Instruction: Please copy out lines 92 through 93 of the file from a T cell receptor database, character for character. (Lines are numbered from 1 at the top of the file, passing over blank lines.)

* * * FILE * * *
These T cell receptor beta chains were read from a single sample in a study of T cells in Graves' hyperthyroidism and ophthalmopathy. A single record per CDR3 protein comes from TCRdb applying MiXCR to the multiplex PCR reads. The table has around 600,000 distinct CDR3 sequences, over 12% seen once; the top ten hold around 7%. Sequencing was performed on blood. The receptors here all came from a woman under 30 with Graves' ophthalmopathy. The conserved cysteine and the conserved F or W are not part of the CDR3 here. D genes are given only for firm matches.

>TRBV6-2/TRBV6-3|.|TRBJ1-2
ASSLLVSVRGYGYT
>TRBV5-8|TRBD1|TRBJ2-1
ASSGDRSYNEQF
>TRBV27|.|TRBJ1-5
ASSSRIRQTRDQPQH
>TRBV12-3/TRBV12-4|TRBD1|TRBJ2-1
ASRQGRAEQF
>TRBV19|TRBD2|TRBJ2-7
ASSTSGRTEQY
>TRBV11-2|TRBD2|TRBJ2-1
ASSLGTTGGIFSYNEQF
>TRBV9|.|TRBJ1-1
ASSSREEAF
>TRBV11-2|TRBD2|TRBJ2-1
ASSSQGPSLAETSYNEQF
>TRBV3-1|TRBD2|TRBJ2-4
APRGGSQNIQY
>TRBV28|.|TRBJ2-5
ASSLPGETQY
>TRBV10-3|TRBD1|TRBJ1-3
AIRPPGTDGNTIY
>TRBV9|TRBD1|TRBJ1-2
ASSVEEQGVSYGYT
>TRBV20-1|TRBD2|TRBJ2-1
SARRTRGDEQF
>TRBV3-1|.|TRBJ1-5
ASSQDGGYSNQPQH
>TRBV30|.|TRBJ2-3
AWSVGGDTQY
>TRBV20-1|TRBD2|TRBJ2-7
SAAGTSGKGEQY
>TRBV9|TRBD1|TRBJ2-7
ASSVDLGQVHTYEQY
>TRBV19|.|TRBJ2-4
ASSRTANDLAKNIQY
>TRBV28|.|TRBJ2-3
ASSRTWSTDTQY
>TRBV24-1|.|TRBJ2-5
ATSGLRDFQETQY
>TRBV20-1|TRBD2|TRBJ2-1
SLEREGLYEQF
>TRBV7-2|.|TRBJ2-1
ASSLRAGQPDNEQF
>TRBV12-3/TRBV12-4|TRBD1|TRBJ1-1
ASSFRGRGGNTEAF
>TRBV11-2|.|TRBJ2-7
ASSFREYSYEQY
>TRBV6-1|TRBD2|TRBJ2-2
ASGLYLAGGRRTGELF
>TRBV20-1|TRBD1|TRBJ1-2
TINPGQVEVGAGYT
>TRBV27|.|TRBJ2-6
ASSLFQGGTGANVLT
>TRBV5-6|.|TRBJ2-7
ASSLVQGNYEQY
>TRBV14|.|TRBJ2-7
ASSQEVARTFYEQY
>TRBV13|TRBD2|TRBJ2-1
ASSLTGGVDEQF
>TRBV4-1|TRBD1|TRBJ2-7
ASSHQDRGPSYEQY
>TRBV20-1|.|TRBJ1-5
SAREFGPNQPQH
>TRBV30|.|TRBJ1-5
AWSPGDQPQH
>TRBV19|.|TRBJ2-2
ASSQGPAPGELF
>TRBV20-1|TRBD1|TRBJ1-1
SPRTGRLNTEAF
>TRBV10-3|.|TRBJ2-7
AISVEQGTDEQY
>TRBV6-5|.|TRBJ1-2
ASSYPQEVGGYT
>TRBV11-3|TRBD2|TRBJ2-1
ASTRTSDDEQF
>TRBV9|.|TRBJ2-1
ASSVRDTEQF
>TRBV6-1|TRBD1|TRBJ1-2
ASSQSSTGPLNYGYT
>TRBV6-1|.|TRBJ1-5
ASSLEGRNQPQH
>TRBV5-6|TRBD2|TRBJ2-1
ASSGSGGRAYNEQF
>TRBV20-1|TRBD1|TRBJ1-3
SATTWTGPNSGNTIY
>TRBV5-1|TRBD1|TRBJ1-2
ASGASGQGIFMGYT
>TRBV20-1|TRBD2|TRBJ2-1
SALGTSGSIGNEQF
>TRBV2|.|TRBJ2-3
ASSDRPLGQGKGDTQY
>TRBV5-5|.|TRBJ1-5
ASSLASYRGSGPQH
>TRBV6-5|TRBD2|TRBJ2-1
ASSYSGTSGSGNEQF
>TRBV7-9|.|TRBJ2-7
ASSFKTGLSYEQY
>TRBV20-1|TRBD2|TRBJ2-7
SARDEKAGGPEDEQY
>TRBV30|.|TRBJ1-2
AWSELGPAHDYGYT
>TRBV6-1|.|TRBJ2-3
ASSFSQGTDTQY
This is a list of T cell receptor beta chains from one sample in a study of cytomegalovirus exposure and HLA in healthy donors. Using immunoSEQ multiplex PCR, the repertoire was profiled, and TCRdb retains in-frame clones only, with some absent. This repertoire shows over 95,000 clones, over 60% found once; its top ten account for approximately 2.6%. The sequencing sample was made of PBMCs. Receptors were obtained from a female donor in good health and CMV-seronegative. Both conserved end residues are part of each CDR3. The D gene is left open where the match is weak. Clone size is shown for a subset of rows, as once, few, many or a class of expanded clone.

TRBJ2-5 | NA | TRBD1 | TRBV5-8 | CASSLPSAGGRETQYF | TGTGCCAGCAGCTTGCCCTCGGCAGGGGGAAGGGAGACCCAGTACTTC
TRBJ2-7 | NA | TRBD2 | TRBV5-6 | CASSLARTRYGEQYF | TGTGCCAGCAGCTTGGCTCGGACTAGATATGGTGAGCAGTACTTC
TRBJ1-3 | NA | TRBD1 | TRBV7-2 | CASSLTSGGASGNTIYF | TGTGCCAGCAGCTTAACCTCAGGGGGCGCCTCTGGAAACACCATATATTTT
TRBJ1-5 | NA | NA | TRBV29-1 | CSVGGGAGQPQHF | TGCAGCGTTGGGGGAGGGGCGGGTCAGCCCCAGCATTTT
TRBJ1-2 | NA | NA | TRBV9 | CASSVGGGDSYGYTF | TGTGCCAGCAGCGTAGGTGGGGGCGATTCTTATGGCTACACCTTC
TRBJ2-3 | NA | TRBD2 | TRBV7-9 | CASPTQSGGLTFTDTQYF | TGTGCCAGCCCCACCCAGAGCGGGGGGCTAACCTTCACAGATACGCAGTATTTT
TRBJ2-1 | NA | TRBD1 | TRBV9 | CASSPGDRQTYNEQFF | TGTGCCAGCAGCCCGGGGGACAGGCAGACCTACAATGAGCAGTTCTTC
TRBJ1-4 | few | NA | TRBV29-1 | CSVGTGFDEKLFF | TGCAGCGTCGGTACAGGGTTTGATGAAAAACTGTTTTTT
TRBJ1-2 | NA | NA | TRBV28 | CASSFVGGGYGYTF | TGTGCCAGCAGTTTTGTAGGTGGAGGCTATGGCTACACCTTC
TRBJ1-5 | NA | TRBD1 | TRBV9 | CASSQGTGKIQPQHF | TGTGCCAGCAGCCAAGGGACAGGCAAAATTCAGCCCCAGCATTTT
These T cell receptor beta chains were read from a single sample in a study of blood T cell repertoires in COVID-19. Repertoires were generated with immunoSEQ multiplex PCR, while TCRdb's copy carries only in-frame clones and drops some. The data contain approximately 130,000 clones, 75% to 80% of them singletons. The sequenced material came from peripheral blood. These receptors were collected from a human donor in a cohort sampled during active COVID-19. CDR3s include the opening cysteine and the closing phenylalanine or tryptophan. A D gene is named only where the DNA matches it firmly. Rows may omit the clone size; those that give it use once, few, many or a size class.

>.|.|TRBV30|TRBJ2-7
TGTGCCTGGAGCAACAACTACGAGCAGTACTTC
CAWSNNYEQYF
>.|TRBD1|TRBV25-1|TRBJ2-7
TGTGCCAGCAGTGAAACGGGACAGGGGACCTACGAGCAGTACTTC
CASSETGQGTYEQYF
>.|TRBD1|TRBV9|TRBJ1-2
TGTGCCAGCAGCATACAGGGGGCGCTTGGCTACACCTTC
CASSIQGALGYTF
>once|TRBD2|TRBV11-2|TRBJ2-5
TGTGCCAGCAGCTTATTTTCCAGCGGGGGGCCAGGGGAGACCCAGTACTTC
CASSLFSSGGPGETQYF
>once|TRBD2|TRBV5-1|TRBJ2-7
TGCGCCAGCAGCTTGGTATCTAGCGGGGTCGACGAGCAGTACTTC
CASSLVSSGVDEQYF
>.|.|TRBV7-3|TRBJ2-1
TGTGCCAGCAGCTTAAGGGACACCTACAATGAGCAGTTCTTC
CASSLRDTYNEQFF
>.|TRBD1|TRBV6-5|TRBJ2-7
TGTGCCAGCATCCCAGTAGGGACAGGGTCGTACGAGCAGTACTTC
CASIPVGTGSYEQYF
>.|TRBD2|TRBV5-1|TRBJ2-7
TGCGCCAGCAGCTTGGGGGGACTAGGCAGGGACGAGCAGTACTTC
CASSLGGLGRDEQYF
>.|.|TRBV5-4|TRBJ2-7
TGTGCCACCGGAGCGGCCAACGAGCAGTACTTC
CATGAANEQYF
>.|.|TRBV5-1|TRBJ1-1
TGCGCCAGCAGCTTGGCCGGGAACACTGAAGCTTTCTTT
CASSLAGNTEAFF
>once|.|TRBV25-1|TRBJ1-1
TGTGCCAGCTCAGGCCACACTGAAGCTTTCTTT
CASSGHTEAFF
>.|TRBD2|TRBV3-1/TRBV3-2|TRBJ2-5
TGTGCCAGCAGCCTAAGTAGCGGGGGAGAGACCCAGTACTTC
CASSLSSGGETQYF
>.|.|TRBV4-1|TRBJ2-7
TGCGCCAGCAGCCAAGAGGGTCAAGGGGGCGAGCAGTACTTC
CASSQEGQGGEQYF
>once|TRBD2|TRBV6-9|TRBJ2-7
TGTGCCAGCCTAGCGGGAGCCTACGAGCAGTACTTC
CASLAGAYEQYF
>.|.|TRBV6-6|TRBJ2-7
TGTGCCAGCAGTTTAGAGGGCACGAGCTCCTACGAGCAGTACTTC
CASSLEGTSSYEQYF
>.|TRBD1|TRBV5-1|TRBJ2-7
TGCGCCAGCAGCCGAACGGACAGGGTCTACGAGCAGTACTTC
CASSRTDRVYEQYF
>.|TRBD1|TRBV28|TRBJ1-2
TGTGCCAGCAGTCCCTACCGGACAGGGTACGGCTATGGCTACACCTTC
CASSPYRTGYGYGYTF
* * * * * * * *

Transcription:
>TRBV2|.|TRBJ2-3
ASSDRPLGQGKGDTQY